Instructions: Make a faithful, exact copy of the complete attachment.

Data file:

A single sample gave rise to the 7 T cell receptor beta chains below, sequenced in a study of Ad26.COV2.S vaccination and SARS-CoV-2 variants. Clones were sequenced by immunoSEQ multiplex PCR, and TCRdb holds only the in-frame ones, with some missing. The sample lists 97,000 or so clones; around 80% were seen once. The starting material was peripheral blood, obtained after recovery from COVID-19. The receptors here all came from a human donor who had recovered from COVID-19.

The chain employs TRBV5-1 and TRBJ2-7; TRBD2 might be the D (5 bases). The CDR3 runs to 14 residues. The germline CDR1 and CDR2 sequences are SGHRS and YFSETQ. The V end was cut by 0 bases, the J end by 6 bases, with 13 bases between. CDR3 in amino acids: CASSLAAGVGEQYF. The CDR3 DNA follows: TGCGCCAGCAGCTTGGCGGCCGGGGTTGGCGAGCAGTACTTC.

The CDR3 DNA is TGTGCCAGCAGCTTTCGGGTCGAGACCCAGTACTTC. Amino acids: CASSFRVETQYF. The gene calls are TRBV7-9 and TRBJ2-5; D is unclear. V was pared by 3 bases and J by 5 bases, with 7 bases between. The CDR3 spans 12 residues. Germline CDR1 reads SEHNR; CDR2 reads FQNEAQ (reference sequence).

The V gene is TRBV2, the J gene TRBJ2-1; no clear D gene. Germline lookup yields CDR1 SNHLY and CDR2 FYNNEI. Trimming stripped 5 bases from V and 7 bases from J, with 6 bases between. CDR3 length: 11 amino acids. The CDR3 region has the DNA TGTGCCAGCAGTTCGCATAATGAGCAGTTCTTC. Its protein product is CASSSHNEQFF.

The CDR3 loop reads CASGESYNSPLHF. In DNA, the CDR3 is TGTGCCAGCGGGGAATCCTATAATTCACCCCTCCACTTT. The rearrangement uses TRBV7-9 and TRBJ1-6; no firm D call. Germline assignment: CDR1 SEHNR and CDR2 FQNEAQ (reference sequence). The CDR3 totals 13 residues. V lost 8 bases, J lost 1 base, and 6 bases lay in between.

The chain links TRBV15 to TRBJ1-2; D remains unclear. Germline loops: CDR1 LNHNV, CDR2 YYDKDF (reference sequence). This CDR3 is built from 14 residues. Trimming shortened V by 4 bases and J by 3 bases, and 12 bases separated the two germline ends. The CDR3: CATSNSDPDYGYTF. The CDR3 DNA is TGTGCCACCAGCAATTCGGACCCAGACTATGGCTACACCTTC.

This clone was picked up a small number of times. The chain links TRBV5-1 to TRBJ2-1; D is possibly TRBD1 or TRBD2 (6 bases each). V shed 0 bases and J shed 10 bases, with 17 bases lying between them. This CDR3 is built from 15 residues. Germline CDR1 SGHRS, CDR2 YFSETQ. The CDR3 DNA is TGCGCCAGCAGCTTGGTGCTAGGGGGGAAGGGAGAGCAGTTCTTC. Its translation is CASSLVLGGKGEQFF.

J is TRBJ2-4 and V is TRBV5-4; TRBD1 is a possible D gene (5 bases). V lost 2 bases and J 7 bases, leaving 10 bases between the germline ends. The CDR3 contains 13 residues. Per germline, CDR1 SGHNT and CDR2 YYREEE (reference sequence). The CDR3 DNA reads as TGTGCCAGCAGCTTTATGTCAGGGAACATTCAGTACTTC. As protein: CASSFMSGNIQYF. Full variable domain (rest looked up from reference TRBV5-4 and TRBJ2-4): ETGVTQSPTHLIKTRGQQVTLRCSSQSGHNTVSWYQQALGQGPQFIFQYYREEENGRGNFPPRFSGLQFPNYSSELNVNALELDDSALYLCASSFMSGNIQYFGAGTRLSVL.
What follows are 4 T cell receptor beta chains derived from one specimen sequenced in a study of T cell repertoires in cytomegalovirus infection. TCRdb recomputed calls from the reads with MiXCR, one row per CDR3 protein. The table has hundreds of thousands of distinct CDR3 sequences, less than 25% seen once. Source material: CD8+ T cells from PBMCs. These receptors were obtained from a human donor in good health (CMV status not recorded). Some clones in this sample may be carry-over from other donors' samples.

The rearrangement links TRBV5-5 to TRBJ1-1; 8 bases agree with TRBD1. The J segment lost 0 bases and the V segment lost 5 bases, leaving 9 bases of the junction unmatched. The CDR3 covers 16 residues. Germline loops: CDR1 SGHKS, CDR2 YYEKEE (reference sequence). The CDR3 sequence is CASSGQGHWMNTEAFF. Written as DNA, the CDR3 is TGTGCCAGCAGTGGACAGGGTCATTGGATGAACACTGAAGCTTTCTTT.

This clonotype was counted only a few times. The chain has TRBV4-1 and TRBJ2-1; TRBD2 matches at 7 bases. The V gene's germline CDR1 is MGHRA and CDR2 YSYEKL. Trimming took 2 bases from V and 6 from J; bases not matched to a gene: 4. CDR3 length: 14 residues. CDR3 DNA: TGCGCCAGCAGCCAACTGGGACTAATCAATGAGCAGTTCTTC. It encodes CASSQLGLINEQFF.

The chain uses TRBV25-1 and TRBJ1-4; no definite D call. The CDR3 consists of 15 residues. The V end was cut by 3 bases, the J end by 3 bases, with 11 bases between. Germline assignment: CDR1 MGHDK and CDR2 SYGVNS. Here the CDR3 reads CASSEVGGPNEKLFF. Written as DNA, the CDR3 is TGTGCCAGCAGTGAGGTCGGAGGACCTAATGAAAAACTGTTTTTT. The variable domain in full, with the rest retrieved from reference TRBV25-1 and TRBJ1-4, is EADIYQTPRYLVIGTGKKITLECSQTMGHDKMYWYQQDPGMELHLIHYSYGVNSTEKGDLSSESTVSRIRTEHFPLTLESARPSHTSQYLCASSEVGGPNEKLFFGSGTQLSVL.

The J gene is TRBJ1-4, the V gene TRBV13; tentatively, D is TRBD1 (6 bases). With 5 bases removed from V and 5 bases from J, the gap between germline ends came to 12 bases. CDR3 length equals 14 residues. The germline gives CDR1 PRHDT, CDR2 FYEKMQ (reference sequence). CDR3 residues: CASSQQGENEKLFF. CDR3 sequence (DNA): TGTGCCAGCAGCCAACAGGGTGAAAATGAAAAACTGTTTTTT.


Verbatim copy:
A single sample gave rise to the 7 T cell receptor beta chains below, sequenced in a study of Ad26.COV2.S vaccination and SARS-CoV-2 variants. Clones were sequenced by immunoSEQ multiplex PCR, and TCRdb holds only the in-frame ones, with some missing. The sample lists 97,000 or so clones; around 80% were seen once. The starting material was peripheral blood, obtained after recovery from COVID-19. The receptors here all came from a human donor who had recovered from COVID-19.

The chain employs TRBV5-1 and TRBJ2-7; TRBD2 might be the D (5 bases). The CDR3 runs to 14 residues. The germline CDR1 and CDR2 sequences are SGHRS and YFSETQ. The V end was cut by 0 bases, the J end by 6 bases, with 13 bases between. CDR3 in amino acids: CASSLAAGVGEQYF. The CDR3 DNA follows: TGCGCCAGCAGCTTGGCGGCCGGGGTTGGCGAGCAGTACTTC.

The CDR3 DNA is TGTGCCAGCAGCTTTCGGGTCGAGACCCAGTACTTC. Amino acids: CASSFRVETQYF. The gene calls are TRBV7-9 and TRBJ2-5; D is unclear. V was pared by 3 bases and J by 5 bases, with 7 bases between. The CDR3 spans 12 residues. Germline CDR1 reads SEHNR; CDR2 reads FQNEAQ (reference sequence).

The V gene is TRBV2, the J gene TRBJ2-1; no clear D gene. Germline lookup yields CDR1 SNHLY and CDR2 FYNNEI. Trimming stripped 5 bases from V and 7 bases from J, with 6 bases between. CDR3 length: 11 amino acids. The CDR3 region has the DNA TGTGCCAGCAGTTCGCATAATGAGCAGTTCTTC. Its protein product is CASSSHNEQFF.

The CDR3 loop reads CASGESYNSPLHF. In DNA, the CDR3 is TGTGCCAGCGGGGAATCCTATAATTCACCCCTCCACTTT. The rearrangement uses TRBV7-9 and TRBJ1-6; no firm D call. Germline assignment: CDR1 SEHNR and CDR2 FQNEAQ (reference sequence). The CDR3 totals 13 residues. V lost 8 bases, J lost 1 base, and 6 bases lay in between.

The chain links TRBV15 to TRBJ1-2; D remains unclear. Germline loops: CDR1 LNHNV, CDR2 YYDKDF (reference sequence). This CDR3 is built from 14 residues. Trimming shortened V by 4 bases and J by 3 bases, and 12 bases separated the two germline ends. The CDR3: CATSNSDPDYGYTF. The CDR3 DNA is TGTGCCACCAGCAATTCGGACCCAGACTATGGCTACACCTTC.

This clone was picked up a small number of times. The chain links TRBV5-1 to TRBJ2-1; D is possibly TRBD1 or TRBD2 (6 bases each). V shed 0 bases and J shed 10 bases, with 17 bases lying between them. This CDR3 is built from 15 residues. Germline CDR1 SGHRS, CDR2 YFSETQ. The CDR3 DNA is TGCGCCAGCAGCTTGGTGCTAGGGGGGAAGGGAGAGCAGTTCTTC. Its translation is CASSLVLGGKGEQFF.

J is TRBJ2-4 and V is TRBV5-4; TRBD1 is a possible D gene (5 bases). V lost 2 bases and J 7 bases, leaving 10 bases between the germline ends. The CDR3 contains 13 residues. Per germline, CDR1 SGHNT and CDR2 YYREEE (reference sequence). The CDR3 DNA reads as TGTGCCAGCAGCTTTATGTCAGGGAACATTCAGTACTTC. As protein: CASSFMSGNIQYF. Full variable domain (rest looked up from reference TRBV5-4 and TRBJ2-4): ETGVTQSPTHLIKTRGQQVTLRCSSQSGHNTVSWYQQALGQGPQFIFQYYREEENGRGNFPPRFSGLQFPNYSSELNVNALELDDSALYLCASSFMSGNIQYFGAGTRLSVL.
What follows are 4 T cell receptor beta chains derived from one specimen sequenced in a study of T cell repertoires in cytomegalovirus infection. TCRdb recomputed calls from the reads with MiXCR, one row per CDR3 protein. The table has hundreds of thousands of distinct CDR3 sequences, less than 25% seen once. Source material: CD8+ T cells from PBMCs. These receptors were obtained from a human donor in good health (CMV status not recorded). Some clones in this sample may be carry-over from other donors' samples.

The rearrangement links TRBV5-5 to TRBJ1-1; 8 bases agree with TRBD1. The J segment lost 0 bases and the V segment lost 5 bases, leaving 9 bases of the junction unmatched. The CDR3 covers 16 residues. Germline loops: CDR1 SGHKS, CDR2 YYEKEE (reference sequence). The CDR3 sequence is CASSGQGHWMNTEAFF. Written as DNA, the CDR3 is TGTGCCAGCAGTGGACAGGGTCATTGGATGAACACTGAAGCTTTCTTT.

This clonotype was counted only a few times. The chain has TRBV4-1 and TRBJ2-1; TRBD2 matches at 7 bases. The V gene's germline CDR1 is MGHRA and CDR2 YSYEKL. Trimming took 2 bases from V and 6 from J; bases not matched to a gene: 4. CDR3 length: 14 residues. CDR3 DNA: TGCGCCAGCAGCCAACTGGGACTAATCAATGAGCAGTTCTTC. It encodes CASSQLGLINEQFF.

The chain uses TRBV25-1 and TRBJ1-4; no definite D call. The CDR3 consists of 15 residues. The V end was cut by 3 bases, the J end by 3 bases, with 11 bases between. Germline assignment: CDR1 MGHDK and CDR2 SYGVNS. Here the CDR3 reads CASSEVGGPNEKLFF. Written as DNA, the CDR3 is TGTGCCAGCAGTGAGGTCGGAGGACCTAATGAAAAACTGTTTTTT. The variable domain in full, with the rest retrieved from reference TRBV25-1 and TRBJ1-4, is EADIYQTPRYLVIGTGKKITLECSQTMGHDKMYWYQQDPGMELHLIHYSYGVNSTEKGDLSSESTVSRIRTEHFPLTLESARPSHTSQYLCASSEVGGPNEKLFFGSGTQLSVL.

The J gene is TRBJ1-4, the V gene TRBV13; tentatively, D is TRBD1 (6 bases). With 5 bases removed from V and 5 bases from J, the gap between germline ends came to 12 bases. CDR3 length equals 14 residues. The germline gives CDR1 PRHDT, CDR2 FYEKMQ (reference sequence). CDR3 residues: CASSQQGENEKLFF. CDR3 sequence (DNA): TGTGCCAGCAGCCAACAGGGTGAAAATGAAAAACTGTTTTTT.